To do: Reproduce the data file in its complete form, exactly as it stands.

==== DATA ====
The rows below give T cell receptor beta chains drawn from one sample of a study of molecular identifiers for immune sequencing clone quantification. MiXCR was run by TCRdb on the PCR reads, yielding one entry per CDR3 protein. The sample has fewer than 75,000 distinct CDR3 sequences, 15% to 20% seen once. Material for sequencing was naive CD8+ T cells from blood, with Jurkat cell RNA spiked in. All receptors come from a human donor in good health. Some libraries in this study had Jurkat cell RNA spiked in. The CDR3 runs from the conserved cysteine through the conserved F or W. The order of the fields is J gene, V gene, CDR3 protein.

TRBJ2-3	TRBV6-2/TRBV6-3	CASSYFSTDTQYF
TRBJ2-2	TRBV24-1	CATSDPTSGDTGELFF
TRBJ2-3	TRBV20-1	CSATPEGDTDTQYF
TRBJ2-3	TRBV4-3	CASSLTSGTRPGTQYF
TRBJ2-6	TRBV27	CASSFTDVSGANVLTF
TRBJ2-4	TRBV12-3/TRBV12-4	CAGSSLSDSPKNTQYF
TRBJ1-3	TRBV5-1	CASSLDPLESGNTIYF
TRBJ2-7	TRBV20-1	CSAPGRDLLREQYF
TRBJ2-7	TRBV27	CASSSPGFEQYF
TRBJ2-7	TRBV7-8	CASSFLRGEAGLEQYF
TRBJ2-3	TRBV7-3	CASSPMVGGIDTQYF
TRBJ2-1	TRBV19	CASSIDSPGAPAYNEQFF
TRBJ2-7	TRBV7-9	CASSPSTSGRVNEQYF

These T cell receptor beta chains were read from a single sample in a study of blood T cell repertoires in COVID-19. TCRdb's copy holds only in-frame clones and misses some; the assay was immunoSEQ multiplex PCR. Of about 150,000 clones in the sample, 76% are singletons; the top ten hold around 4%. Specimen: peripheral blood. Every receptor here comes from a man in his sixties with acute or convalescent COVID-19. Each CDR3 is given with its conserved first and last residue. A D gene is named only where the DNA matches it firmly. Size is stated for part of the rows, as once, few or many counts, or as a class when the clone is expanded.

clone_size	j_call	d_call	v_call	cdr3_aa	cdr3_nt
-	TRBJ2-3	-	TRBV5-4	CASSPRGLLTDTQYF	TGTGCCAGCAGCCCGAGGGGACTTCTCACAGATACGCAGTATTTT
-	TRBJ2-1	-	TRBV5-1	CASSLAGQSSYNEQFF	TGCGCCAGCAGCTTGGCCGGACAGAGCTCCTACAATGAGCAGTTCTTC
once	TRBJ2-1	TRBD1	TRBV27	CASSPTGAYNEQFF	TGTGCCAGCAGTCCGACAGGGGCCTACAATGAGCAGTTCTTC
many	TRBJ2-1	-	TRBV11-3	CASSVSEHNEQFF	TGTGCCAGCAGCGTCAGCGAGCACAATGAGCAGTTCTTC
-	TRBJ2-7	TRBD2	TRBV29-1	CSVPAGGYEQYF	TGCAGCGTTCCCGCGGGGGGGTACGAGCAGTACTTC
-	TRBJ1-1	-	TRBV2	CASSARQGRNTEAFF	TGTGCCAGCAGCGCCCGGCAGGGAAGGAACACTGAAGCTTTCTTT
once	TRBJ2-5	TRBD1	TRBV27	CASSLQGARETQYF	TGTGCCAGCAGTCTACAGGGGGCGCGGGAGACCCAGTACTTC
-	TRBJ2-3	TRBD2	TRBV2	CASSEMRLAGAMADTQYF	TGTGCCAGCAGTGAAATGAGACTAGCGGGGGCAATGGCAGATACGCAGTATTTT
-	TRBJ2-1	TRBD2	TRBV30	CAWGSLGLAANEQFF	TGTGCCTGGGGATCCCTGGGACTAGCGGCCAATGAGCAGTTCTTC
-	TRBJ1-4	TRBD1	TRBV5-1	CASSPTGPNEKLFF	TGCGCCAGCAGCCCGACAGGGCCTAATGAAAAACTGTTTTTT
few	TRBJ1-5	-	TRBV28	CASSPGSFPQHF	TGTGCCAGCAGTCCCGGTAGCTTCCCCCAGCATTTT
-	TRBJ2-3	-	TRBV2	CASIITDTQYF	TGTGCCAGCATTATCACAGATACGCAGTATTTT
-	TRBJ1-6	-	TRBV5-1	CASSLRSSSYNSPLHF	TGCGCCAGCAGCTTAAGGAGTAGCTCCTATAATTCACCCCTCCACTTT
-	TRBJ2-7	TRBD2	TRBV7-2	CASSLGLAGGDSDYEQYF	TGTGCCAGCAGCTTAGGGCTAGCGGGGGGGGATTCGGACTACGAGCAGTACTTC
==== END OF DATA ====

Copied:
The rows below give T cell receptor beta chains drawn from one sample of a study of molecular identifiers for immune sequencing clone quantification. MiXCR was run by TCRdb on the PCR reads, yielding one entry per CDR3 protein. The sample has fewer than 75,000 distinct CDR3 sequences, 15% to 20% seen once. Material for sequencing was naive CD8+ T cells from blood, with Jurkat cell RNA spiked in. All receptors come from a human donor in good health. Some libraries in this study had Jurkat cell RNA spiked in. The CDR3 runs from the conserved cysteine through the conserved F or W. The order of the fields is J gene, V gene, CDR3 protein.

TRBJ2-3	TRBV6-2/TRBV6-3	CASSYFSTDTQYF
TRBJ2-2	TRBV24-1	CATSDPTSGDTGELFF
TRBJ2-3	TRBV20-1	CSATPEGDTDTQYF
TRBJ2-3	TRBV4-3	CASSLTSGTRPGTQYF
TRBJ2-6	TRBV27	CASSFTDVSGANVLTF
TRBJ2-4	TRBV12-3/TRBV12-4	CAGSSLSDSPKNTQYF
TRBJ1-3	TRBV5-1	CASSLDPLESGNTIYF
TRBJ2-7	TRBV20-1	CSAPGRDLLREQYF
TRBJ2-7	TRBV27	CASSSPGFEQYF
TRBJ2-7	TRBV7-8	CASSFLRGEAGLEQYF
TRBJ2-3	TRBV7-3	CASSPMVGGIDTQYF
TRBJ2-1	TRBV19	CASSIDSPGAPAYNEQFF
TRBJ2-7	TRBV7-9	CASSPSTSGRVNEQYF

These T cell receptor beta chains were read from a single sample in a study of blood T cell repertoires in COVID-19. TCRdb's copy holds only in-frame clones and misses some; the assay was immunoSEQ multiplex PCR. Of about 150,000 clones in the sample, 76% are singletons; the top ten hold around 4%. Specimen: peripheral blood. Every receptor here comes from a man in his sixties with acute or convalescent COVID-19. Each CDR3 is given with its conserved first and last residue. A D gene is named only where the DNA matches it firmly. Size is stated for part of the rows, as once, few or many counts, or as a class when the clone is expanded.

clone_size	j_call	d_call	v_call	cdr3_aa	cdr3_nt
-	TRBJ2-3	-	TRBV5-4	CASSPRGLLTDTQYF	TGTGCCAGCAGCCCGAGGGGACTTCTCACAGATACGCAGTATTTT
-	TRBJ2-1	-	TRBV5-1	CASSLAGQSSYNEQFF	TGCGCCAGCAGCTTGGCCGGACAGAGCTCCTACAATGAGCAGTTCTTC
once	TRBJ2-1	TRBD1	TRBV27	CASSPTGAYNEQFF	TGTGCCAGCAGTCCGACAGGGGCCTACAATGAGCAGTTCTTC
many	TRBJ2-1	-	TRBV11-3	CASSVSEHNEQFF	TGTGCCAGCAGCGTCAGCGAGCACAATGAGCAGTTCTTC
-	TRBJ2-7	TRBD2	TRBV29-1	CSVPAGGYEQYF	TGCAGCGTTCCCGCGGGGGGGTACGAGCAGTACTTC
-	TRBJ1-1	-	TRBV2	CASSARQGRNTEAFF	TGTGCCAGCAGCGCCCGGCAGGGAAGGAACACTGAAGCTTTCTTT
once	TRBJ2-5	TRBD1	TRBV27	CASSLQGARETQYF	TGTGCCAGCAGTCTACAGGGGGCGCGGGAGACCCAGTACTTC
-	TRBJ2-3	TRBD2	TRBV2	CASSEMRLAGAMADTQYF	TGTGCCAGCAGTGAAATGAGACTAGCGGGGGCAATGGCAGATACGCAGTATTTT
-	TRBJ2-1	TRBD2	TRBV30	CAWGSLGLAANEQFF	TGTGCCTGGGGATCCCTGGGACTAGCGGCCAATGAGCAGTTCTTC
-	TRBJ1-4	TRBD1	TRBV5-1	CASSPTGPNEKLFF	TGCGCCAGCAGCCCGACAGGGCCTAATGAAAAACTGTTTTTT
few	TRBJ1-5	-	TRBV28	CASSPGSFPQHF	TGTGCCAGCAGTCCCGGTAGCTTCCCCCAGCATTTT
-	TRBJ2-3	-	TRBV2	CASIITDTQYF	TGTGCCAGCATTATCACAGATACGCAGTATTTT
-	TRBJ1-6	-	TRBV5-1	CASSLRSSSYNSPLHF	TGCGCCAGCAGCTTAAGGAGTAGCTCCTATAATTCACCCCTCCACTTT
-	TRBJ2-7	TRBD2	TRBV7-2	CASSLGLAGGDSDYEQYF	TGTGCCAGCAGCTTAGGGCTAGCGGGGGGGGATTCGGACTACGAGCAGTACTTC